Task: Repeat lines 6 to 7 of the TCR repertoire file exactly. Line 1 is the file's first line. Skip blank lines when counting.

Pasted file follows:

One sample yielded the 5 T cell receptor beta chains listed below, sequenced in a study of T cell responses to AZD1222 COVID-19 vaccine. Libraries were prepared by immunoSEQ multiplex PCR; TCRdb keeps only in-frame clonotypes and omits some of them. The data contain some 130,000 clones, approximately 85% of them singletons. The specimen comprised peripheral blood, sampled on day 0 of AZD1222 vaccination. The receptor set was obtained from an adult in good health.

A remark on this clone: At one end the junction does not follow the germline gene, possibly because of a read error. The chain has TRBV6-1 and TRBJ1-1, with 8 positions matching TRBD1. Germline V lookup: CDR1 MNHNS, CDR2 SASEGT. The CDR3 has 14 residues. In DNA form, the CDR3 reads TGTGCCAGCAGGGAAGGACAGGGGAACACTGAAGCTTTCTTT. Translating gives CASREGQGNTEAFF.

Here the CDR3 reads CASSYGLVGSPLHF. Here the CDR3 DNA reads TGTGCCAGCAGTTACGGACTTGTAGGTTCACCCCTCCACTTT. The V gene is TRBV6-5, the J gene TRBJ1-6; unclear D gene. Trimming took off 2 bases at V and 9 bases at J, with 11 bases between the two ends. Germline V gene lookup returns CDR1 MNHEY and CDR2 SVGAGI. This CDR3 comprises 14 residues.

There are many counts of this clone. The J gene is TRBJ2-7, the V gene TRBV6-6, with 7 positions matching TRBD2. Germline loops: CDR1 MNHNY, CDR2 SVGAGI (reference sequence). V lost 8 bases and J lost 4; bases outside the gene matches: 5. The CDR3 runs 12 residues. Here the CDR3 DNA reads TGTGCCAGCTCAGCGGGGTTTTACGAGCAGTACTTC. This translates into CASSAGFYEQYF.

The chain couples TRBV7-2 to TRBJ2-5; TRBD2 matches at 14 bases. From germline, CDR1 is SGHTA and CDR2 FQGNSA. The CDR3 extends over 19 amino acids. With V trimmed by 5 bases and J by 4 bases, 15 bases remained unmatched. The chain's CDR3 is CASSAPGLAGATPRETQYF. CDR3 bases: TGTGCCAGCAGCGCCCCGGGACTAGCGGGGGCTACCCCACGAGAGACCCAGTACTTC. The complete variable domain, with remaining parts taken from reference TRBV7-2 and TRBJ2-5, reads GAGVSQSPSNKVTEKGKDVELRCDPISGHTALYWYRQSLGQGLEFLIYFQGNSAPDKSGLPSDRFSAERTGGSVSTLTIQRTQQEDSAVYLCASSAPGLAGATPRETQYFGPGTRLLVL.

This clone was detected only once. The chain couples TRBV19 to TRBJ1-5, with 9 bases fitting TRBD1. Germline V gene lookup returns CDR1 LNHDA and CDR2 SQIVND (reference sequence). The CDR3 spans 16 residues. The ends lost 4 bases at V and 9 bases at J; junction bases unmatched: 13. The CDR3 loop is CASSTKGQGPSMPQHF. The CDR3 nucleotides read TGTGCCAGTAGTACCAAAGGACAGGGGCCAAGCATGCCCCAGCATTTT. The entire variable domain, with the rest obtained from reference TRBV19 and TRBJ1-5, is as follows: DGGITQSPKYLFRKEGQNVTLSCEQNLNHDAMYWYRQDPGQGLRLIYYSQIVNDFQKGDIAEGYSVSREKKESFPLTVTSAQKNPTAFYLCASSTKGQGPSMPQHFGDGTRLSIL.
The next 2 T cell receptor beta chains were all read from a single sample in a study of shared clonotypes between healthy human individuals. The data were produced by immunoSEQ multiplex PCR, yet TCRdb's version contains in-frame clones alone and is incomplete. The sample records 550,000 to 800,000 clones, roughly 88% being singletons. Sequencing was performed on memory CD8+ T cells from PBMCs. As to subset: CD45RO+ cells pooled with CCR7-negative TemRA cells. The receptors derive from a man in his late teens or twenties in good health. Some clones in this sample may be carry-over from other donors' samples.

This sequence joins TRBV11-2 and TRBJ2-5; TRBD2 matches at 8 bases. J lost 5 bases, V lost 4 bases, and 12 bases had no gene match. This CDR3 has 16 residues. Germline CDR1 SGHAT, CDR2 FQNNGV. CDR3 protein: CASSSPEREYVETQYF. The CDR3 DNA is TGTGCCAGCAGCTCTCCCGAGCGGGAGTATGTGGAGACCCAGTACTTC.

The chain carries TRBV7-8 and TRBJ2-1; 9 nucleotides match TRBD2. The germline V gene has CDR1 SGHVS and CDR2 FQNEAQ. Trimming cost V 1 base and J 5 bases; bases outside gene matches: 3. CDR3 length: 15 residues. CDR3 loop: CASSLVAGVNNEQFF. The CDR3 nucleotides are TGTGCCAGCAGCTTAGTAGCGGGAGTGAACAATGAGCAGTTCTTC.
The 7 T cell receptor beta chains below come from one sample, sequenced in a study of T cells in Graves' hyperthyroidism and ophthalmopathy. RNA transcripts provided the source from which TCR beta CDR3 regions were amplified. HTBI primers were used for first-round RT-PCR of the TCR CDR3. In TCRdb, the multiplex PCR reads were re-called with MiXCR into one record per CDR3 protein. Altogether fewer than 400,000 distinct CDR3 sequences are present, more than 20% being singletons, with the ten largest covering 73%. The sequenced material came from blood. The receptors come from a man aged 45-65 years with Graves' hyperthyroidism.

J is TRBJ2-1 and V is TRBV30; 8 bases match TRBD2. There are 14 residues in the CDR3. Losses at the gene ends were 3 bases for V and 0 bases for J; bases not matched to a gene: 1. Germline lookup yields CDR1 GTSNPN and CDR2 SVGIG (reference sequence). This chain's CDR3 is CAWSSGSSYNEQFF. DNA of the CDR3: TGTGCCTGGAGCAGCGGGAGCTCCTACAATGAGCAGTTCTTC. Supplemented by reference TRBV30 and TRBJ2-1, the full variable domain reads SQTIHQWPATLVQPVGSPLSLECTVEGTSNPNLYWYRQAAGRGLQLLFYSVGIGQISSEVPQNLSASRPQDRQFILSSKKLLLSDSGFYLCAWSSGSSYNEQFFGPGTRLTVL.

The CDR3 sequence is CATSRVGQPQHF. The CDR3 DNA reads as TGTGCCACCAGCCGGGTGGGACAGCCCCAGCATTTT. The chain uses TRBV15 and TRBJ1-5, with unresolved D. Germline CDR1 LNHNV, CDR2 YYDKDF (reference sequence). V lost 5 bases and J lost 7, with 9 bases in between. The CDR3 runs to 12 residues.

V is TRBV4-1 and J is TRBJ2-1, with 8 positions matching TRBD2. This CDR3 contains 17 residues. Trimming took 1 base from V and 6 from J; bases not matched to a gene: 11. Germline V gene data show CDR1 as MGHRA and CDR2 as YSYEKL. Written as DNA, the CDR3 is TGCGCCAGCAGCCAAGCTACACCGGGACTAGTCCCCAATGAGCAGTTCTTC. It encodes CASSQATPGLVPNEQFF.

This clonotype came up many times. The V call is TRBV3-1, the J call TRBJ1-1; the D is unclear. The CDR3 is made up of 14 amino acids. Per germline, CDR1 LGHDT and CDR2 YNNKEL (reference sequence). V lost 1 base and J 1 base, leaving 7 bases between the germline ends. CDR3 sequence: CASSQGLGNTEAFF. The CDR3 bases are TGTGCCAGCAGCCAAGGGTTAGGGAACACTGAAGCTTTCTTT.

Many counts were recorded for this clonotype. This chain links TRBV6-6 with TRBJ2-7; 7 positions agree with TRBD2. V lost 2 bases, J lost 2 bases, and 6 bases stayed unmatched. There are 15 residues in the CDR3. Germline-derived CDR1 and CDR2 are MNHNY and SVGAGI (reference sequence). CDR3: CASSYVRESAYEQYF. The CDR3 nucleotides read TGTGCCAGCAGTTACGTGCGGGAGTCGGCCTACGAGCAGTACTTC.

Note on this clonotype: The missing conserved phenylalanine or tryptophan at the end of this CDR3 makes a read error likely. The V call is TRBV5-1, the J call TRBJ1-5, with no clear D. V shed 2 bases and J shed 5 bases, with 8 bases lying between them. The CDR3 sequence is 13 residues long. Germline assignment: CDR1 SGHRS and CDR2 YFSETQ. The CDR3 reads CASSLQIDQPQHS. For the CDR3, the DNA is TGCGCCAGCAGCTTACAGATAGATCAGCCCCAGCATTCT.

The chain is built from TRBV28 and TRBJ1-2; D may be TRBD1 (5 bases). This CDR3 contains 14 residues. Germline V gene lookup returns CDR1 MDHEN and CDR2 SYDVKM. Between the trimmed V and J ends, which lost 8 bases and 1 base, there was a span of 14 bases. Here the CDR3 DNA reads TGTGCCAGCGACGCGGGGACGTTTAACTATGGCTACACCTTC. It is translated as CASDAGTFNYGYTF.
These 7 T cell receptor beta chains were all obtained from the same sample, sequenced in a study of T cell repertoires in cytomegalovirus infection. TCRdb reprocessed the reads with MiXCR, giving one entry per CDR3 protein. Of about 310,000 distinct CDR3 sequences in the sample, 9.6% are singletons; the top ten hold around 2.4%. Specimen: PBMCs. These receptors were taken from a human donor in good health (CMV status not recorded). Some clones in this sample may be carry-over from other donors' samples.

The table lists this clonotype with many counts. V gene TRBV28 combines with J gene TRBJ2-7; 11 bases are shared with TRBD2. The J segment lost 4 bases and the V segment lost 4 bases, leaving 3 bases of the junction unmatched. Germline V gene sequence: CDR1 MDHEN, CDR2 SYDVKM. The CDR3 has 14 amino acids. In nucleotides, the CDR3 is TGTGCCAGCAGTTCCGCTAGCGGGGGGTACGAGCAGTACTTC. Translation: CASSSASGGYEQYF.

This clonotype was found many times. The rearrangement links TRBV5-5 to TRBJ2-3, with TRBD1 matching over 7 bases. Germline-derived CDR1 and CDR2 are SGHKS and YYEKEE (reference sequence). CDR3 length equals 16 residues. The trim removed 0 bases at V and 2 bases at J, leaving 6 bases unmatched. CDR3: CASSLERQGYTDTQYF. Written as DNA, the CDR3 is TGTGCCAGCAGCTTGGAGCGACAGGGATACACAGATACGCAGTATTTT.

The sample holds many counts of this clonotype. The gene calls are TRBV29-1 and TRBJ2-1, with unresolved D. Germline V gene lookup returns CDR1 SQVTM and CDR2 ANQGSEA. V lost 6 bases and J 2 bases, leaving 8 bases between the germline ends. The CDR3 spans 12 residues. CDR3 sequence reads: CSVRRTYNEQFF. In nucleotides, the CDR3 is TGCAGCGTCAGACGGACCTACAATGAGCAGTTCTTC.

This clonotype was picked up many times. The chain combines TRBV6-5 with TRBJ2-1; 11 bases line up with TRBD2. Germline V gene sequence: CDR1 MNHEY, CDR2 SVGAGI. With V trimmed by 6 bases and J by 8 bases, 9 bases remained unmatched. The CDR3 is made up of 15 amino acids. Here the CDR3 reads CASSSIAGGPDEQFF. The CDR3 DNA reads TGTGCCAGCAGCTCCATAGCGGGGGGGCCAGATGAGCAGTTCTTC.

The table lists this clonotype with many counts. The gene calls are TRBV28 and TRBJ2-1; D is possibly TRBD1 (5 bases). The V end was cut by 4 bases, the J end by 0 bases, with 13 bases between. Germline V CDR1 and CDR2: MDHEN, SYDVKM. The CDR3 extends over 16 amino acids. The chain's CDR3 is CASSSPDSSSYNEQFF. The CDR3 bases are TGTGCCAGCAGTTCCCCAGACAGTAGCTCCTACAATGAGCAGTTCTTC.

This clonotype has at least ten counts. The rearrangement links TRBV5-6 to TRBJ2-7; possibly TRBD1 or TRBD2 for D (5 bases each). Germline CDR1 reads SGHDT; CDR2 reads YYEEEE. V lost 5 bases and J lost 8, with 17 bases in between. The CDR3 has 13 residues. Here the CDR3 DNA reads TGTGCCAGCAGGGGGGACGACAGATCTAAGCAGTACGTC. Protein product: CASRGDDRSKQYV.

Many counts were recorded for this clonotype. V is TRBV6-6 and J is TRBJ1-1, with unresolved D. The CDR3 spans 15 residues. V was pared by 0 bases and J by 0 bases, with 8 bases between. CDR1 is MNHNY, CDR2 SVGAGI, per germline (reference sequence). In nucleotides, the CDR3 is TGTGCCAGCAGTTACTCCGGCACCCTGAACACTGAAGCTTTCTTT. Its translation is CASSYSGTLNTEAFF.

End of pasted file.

This clone was detected only once. The chain couples TRBV19 to TRBJ1-5, with 9 bases fitting TRBD1. Germline V gene lookup returns CDR1 LNHDA and CDR2 SQIVND (reference sequence). The CDR3 spans 16 residues. The ends lost 4 bases at V and 9 bases at J; junction bases unmatched: 13. The CDR3 loop is CASSTKGQGPSMPQHF. The CDR3 nucleotides read TGTGCCAGTAGTACCAAAGGACAGGGGCCAAGCATGCCCCAGCATTTT. The entire variable domain, with the rest obtained from reference TRBV19 and TRBJ1-5, is as follows: DGGITQSPKYLFRKEGQNVTLSCEQNLNHDAMYWYRQDPGQGLRLIYYSQIVNDFQKGDIAEGYSVSREKKESFPLTVTSAQKNPTAFYLCASSTKGQGPSMPQHFGDGTRLSIL.
The next 2 T cell receptor beta chains were all read from a single sample in a study of shared clonotypes between healthy human individuals. The data were produced by immunoSEQ multiplex PCR, yet TCRdb's version contains in-frame clones alone and is incomplete. The sample records 550,000 to 800,000 clones, roughly 88% being singletons. Sequencing was performed on memory CD8+ T cells from PBMCs. As to subset: CD45RO+ cells pooled with CCR7-negative TemRA cells. The receptors derive from a man in his late teens or twenties in good health. Some clones in this sample may be carry-over from other donors' samples.